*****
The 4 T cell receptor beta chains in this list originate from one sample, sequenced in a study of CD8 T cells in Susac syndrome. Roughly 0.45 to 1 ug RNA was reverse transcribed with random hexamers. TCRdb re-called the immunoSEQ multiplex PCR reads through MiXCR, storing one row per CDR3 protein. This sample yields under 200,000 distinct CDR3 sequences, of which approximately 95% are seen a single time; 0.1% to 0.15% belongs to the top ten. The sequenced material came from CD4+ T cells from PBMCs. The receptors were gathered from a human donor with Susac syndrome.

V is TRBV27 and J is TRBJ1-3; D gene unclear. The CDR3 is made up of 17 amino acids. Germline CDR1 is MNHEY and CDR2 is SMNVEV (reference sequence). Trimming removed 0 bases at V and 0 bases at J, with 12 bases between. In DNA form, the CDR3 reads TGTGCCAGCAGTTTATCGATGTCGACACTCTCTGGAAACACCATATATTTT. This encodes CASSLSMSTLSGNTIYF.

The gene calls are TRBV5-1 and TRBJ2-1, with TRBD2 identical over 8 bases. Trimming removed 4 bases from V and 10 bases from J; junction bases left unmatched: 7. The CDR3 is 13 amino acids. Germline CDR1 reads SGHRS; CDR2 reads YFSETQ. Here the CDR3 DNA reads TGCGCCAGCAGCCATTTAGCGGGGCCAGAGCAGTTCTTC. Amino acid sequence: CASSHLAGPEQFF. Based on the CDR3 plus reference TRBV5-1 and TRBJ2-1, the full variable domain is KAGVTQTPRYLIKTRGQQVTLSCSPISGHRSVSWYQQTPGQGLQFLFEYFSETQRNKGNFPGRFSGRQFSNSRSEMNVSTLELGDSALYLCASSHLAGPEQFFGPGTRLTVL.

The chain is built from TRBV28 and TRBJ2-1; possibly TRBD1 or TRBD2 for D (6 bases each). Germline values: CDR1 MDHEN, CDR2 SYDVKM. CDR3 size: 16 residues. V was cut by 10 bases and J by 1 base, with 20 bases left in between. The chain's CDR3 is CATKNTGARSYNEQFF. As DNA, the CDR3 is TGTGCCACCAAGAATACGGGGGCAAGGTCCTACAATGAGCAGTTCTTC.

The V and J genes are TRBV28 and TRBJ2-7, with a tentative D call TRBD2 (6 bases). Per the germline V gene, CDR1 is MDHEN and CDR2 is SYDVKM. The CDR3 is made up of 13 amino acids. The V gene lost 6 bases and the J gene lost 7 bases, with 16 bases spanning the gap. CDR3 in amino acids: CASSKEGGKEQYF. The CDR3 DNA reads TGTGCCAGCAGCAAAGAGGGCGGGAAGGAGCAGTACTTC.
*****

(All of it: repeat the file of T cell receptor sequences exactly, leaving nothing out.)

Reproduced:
The 4 T cell receptor beta chains in this list originate from one sample, sequenced in a study of CD8 T cells in Susac syndrome. Roughly 0.45 to 1 ug RNA was reverse transcribed with random hexamers. TCRdb re-called the immunoSEQ multiplex PCR reads through MiXCR, storing one row per CDR3 protein. This sample yields under 200,000 distinct CDR3 sequences, of which approximately 95% are seen a single time; 0.1% to 0.15% belongs to the top ten. The sequenced material came from CD4+ T cells from PBMCs. The receptors were gathered from a human donor with Susac syndrome.

V is TRBV27 and J is TRBJ1-3; D gene unclear. The CDR3 is made up of 17 amino acids. Germline CDR1 is MNHEY and CDR2 is SMNVEV (reference sequence). Trimming removed 0 bases at V and 0 bases at J, with 12 bases between. In DNA form, the CDR3 reads TGTGCCAGCAGTTTATCGATGTCGACACTCTCTGGAAACACCATATATTTT. This encodes CASSLSMSTLSGNTIYF.

The gene calls are TRBV5-1 and TRBJ2-1, with TRBD2 identical over 8 bases. Trimming removed 4 bases from V and 10 bases from J; junction bases left unmatched: 7. The CDR3 is 13 amino acids. Germline CDR1 reads SGHRS; CDR2 reads YFSETQ. Here the CDR3 DNA reads TGCGCCAGCAGCCATTTAGCGGGGCCAGAGCAGTTCTTC. Amino acid sequence: CASSHLAGPEQFF. Based on the CDR3 plus reference TRBV5-1 and TRBJ2-1, the full variable domain is KAGVTQTPRYLIKTRGQQVTLSCSPISGHRSVSWYQQTPGQGLQFLFEYFSETQRNKGNFPGRFSGRQFSNSRSEMNVSTLELGDSALYLCASSHLAGPEQFFGPGTRLTVL.

The chain is built from TRBV28 and TRBJ2-1; possibly TRBD1 or TRBD2 for D (6 bases each). Germline values: CDR1 MDHEN, CDR2 SYDVKM. CDR3 size: 16 residues. V was cut by 10 bases and J by 1 base, with 20 bases left in between. The chain's CDR3 is CATKNTGARSYNEQFF. As DNA, the CDR3 is TGTGCCACCAAGAATACGGGGGCAAGGTCCTACAATGAGCAGTTCTTC.

The V and J genes are TRBV28 and TRBJ2-7, with a tentative D call TRBD2 (6 bases). Per the germline V gene, CDR1 is MDHEN and CDR2 is SYDVKM. The CDR3 is made up of 13 amino acids. The V gene lost 6 bases and the J gene lost 7 bases, with 16 bases spanning the gap. CDR3 in amino acids: CASSKEGGKEQYF. The CDR3 DNA reads TGTGCCAGCAGCAAAGAGGGCGGGAAGGAGCAGTACTTC.